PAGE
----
I truly, fundamentally and deeply love this show like I believe the creators truly, fundamentally, and deeply love the food/beverage/hospitality industry.

This show has created an amalgamation of food/beverage/hospitality industry imagery depicting misfits finding belonging, healing and community in an industry that often dehumanizes, devalues and marginalizes. THAT is the work that CHOW, and organizations like CHOW, are also doing behind the scenes. We’re building a sustainable workforce so that folks can stay in the food/beverage/hospitality industry in a sane, safe, healthful way.

THIS is why I believe that this show DESERVES resources available listed after every episode.

My journey POST industry has been complicated. Whatever the absolute opposite of linear is, that’s where I have lived. I have spent time drinking, thinking, contemplating, growing, changing and grieving. It’s been equal parts unlearning, stopping, pausing, listening, releasing.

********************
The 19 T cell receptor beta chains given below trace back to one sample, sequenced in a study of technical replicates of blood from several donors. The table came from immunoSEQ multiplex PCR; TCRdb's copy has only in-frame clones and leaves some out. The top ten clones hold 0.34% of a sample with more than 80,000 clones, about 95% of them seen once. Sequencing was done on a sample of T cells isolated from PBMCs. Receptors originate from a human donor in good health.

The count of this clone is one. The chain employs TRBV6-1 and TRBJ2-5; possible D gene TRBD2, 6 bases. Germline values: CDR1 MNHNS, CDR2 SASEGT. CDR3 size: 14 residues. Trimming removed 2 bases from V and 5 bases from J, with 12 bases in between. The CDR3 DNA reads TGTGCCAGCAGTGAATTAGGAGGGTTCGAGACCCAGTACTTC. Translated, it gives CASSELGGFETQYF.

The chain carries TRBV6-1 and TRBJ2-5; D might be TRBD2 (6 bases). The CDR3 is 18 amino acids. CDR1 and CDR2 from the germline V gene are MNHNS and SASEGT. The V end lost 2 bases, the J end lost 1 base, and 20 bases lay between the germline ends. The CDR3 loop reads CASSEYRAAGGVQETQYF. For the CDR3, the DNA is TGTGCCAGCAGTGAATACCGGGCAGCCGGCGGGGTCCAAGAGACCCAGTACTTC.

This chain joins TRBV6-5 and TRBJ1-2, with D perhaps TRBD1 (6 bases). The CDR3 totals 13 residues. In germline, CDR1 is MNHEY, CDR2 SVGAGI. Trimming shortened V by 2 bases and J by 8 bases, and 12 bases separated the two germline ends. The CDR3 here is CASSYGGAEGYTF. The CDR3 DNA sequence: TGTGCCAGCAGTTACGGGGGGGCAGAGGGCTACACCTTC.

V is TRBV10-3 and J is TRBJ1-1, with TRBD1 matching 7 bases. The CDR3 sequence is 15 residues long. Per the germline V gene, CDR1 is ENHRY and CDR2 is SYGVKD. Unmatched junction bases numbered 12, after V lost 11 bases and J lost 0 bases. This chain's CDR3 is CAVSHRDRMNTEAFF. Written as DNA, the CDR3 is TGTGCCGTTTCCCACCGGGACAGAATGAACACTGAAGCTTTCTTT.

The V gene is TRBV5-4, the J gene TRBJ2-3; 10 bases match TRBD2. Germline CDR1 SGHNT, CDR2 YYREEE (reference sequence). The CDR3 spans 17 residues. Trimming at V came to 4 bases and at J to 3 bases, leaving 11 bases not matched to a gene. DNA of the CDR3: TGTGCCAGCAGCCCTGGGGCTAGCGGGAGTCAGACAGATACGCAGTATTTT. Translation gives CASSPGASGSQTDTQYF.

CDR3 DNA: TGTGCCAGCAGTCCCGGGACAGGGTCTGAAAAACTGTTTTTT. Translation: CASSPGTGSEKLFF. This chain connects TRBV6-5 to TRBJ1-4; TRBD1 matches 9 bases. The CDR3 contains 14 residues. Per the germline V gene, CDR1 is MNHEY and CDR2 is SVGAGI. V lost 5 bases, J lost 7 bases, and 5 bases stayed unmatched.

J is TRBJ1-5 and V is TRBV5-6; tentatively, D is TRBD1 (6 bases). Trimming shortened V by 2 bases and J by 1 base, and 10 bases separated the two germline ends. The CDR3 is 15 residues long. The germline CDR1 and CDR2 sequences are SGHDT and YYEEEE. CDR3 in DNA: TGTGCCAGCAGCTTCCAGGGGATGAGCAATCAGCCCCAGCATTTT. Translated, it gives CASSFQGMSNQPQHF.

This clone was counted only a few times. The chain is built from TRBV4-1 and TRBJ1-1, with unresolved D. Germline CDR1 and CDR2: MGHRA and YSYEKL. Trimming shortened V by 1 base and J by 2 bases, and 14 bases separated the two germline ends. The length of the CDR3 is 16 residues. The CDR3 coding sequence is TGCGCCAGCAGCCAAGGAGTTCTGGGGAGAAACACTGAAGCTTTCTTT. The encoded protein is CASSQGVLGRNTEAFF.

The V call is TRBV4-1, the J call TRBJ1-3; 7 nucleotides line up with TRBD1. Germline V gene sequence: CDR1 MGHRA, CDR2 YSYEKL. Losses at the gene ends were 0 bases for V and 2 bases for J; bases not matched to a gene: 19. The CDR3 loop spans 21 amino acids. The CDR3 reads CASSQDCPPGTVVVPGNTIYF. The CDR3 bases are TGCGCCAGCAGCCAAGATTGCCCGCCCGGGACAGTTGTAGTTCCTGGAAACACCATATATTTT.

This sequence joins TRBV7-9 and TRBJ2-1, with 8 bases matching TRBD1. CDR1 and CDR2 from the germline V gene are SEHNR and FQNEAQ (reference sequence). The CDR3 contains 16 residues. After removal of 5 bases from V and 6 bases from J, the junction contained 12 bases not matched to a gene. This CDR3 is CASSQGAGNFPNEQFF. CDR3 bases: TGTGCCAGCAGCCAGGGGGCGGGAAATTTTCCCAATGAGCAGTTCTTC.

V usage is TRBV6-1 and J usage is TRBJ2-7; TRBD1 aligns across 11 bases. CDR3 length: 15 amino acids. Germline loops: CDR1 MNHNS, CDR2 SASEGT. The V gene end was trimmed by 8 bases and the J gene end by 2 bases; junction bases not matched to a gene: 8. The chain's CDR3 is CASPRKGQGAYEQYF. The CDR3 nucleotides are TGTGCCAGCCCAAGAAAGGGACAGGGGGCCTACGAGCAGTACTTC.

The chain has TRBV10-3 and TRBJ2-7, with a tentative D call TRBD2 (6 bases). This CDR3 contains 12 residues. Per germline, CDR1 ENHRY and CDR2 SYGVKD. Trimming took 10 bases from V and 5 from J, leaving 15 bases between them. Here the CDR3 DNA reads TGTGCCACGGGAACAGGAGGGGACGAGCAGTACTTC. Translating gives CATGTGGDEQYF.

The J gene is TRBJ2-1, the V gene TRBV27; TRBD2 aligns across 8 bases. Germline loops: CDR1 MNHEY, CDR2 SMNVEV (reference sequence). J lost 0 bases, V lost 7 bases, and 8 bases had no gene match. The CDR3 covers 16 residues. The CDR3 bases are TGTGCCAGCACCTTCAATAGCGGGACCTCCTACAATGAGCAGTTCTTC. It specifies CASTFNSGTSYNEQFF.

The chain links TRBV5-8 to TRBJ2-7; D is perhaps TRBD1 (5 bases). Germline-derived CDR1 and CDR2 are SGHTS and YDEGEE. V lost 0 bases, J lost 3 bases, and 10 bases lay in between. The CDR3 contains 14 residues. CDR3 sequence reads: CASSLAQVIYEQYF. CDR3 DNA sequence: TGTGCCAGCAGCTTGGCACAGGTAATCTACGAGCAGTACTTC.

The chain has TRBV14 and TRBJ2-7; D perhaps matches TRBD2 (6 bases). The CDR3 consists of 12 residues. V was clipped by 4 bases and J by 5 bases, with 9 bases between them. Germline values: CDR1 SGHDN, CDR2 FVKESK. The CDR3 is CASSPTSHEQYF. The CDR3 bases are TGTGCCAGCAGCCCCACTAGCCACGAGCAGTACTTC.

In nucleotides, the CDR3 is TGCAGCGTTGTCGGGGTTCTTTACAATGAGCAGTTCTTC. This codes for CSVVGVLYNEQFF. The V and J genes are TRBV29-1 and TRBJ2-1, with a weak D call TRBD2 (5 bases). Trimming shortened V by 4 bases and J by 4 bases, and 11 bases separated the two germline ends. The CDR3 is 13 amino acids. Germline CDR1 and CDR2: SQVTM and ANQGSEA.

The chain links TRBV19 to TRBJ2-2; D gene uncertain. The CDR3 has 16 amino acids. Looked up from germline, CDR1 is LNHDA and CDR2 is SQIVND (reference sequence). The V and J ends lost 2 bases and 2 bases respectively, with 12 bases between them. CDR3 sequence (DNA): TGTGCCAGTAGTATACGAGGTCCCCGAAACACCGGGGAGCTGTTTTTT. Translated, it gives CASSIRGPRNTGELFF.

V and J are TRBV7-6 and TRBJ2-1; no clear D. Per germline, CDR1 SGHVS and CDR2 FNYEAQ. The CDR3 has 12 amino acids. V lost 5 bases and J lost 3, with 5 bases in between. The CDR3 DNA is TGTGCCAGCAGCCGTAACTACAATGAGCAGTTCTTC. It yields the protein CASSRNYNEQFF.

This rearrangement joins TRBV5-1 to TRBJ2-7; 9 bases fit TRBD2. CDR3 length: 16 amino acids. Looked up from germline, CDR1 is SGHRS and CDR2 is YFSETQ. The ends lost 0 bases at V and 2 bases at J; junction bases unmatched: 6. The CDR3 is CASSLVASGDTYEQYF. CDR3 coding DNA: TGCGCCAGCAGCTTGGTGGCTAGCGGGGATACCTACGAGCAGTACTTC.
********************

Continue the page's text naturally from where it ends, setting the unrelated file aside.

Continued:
I’ve been fortunate to do most of it nestled in the palm of the CHOW community. Before I was a member of their staff, I was an attendee who found it incredibly difficult to share with a group setting. I was a person who didn’t believe they needed any help. Like many others, the more my mental health suffered, the better my career as a chef was going. The absolute deconstruction of me was peppered with amazing professional wins that conveniently impeded me from looking at the bigger picture. It was impossible to truly experience the damage of it while I was in it. In the time since, I have been able to find a really gracious place to live – I am able to feel the feelings, I can name them now, I am learning to sit with them. I want this for all food/beverage/hospitality workers. I want more passing down of actionable skills, support, resources and tools and less passing down of trauma, pain and damage.